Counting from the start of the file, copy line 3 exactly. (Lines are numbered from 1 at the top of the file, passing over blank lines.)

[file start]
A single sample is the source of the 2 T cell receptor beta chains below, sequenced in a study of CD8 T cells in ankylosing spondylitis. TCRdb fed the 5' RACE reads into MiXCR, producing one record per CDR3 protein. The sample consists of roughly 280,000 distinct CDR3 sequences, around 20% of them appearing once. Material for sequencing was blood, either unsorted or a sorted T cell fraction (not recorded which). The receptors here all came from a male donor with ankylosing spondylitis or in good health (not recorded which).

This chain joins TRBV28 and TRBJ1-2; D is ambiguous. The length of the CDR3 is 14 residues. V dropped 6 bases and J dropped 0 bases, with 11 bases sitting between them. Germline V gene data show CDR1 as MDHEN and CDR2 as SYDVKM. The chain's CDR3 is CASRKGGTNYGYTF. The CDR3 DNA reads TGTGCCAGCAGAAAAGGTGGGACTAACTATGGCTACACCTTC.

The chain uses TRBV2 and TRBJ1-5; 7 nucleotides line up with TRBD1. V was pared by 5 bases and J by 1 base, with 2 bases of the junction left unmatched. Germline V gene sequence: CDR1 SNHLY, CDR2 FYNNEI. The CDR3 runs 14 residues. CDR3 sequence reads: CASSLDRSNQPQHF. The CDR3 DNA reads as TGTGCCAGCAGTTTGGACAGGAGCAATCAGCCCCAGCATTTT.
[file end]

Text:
The chain uses TRBV2 and TRBJ1-5; 7 nucleotides line up with TRBD1. V was pared by 5 bases and J by 1 base, with 2 bases of the junction left unmatched. Germline V gene sequence: CDR1 SNHLY, CDR2 FYNNEI. The CDR3 runs 14 residues. CDR3 sequence reads: CASSLDRSNQPQHF. The CDR3 DNA reads as TGTGCCAGCAGTTTGGACAGGAGCAATCAGCCCCAGCATTTT.